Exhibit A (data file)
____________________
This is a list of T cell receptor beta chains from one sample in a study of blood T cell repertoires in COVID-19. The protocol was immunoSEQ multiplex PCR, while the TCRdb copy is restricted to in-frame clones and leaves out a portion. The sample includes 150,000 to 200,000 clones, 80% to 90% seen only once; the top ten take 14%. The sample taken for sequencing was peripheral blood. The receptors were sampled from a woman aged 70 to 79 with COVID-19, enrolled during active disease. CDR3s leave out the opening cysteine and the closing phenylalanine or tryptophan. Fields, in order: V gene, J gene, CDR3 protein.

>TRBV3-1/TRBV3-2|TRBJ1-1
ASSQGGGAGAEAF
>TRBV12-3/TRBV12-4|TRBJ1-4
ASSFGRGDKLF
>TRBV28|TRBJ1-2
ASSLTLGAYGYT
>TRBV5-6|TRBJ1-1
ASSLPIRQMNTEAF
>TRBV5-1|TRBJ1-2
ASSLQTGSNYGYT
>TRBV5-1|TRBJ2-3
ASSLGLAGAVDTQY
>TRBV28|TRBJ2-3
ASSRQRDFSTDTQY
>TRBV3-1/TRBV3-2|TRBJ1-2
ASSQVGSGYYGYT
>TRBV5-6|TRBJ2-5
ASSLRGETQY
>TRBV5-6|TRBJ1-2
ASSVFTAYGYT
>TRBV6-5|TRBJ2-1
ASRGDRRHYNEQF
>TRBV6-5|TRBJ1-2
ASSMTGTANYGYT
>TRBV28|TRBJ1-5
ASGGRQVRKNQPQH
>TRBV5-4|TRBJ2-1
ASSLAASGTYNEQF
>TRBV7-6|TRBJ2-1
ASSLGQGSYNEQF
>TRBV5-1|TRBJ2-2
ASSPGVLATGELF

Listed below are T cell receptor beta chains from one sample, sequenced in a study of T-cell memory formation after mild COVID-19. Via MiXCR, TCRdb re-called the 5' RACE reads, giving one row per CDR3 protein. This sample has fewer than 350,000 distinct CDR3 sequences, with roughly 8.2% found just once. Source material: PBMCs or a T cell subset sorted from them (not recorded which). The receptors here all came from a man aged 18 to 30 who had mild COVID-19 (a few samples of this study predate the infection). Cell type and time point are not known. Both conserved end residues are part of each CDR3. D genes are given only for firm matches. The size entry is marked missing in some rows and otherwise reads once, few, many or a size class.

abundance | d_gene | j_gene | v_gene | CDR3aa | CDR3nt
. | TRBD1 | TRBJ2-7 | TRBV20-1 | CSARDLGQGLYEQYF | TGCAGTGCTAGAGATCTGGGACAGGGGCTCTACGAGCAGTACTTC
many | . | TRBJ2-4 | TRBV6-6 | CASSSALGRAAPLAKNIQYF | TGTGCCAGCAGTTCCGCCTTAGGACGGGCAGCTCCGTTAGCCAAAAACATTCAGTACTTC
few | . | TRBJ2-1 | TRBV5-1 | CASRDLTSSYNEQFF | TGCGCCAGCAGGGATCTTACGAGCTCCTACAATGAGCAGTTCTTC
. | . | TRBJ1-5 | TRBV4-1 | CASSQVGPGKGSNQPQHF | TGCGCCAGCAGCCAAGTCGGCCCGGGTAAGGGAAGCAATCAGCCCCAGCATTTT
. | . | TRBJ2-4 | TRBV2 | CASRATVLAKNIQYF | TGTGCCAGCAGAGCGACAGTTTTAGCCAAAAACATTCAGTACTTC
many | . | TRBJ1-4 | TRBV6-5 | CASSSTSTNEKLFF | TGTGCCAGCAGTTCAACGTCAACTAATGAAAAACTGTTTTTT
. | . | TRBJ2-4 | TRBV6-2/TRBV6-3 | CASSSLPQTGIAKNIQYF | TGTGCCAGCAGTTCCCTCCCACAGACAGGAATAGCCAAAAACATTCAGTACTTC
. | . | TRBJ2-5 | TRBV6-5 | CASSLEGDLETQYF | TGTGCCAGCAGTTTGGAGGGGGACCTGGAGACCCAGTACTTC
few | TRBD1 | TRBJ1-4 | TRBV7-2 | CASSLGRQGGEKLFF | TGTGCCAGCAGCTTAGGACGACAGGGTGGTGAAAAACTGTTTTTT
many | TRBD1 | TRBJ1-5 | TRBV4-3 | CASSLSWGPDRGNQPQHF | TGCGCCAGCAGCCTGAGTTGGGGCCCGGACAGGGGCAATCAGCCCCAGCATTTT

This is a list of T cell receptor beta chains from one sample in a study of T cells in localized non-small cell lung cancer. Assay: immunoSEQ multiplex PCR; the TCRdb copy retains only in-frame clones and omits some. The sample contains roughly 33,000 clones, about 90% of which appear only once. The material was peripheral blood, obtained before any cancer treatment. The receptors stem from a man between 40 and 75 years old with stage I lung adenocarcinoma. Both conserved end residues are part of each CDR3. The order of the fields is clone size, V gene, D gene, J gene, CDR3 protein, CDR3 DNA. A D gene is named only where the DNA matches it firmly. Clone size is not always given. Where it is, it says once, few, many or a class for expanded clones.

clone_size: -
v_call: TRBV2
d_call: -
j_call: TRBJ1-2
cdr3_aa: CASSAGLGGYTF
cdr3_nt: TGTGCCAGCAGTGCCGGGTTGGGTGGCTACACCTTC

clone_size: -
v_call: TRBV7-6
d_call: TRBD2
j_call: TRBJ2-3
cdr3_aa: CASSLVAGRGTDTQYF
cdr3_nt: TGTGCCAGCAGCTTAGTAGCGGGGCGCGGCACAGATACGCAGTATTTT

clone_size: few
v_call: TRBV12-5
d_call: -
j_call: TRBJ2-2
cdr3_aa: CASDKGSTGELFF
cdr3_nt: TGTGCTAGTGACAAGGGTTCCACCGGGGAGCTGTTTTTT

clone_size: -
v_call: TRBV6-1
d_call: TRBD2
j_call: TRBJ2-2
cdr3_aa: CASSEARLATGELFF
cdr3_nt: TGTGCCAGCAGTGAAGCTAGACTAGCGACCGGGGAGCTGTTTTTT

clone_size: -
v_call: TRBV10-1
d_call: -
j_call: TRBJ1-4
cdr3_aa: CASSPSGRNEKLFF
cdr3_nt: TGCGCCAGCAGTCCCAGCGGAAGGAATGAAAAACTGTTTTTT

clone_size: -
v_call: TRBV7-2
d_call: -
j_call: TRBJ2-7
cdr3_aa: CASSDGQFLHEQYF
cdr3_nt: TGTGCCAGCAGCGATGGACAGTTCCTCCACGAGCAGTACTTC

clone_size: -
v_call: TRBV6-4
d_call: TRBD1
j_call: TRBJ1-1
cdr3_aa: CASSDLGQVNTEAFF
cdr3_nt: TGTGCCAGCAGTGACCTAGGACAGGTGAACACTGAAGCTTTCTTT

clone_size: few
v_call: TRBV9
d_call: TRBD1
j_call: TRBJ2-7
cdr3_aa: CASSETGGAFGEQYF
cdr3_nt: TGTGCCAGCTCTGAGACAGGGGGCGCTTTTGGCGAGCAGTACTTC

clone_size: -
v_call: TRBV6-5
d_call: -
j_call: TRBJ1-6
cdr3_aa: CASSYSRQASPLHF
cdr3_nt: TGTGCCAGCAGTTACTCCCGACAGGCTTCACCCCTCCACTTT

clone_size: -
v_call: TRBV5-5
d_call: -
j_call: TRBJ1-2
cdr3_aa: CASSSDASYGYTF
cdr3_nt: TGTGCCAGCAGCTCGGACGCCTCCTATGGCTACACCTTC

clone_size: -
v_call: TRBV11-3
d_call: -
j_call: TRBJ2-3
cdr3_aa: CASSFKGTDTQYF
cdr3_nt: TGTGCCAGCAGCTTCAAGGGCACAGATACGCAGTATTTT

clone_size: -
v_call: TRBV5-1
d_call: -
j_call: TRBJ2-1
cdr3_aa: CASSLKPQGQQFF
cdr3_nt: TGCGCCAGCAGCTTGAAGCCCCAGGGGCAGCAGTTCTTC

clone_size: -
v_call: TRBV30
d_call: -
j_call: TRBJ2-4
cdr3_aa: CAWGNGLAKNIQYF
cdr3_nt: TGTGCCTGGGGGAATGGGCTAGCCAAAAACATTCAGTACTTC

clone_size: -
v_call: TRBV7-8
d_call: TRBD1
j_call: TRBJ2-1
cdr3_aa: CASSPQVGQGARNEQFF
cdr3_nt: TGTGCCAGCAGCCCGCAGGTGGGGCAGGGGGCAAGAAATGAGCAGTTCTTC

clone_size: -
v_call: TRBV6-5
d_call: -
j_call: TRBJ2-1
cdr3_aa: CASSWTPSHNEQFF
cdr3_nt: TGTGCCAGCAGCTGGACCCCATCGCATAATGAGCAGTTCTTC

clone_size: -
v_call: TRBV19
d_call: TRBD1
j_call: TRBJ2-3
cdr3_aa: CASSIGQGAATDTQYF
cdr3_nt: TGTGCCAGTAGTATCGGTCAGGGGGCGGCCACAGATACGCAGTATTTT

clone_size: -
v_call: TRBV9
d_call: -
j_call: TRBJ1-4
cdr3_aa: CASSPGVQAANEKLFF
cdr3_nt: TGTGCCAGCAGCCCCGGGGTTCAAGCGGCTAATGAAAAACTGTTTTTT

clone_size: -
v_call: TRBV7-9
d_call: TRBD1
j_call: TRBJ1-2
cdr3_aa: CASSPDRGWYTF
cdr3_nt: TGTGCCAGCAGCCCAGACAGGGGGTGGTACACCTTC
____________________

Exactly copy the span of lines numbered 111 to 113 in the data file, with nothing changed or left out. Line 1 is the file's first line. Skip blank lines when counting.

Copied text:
cdr3_aa: CASSFKGTDTQYF
cdr3_nt: TGTGCCAGCAGCTTCAAGGGCACAGATACGCAGTATTTT

clone_size: -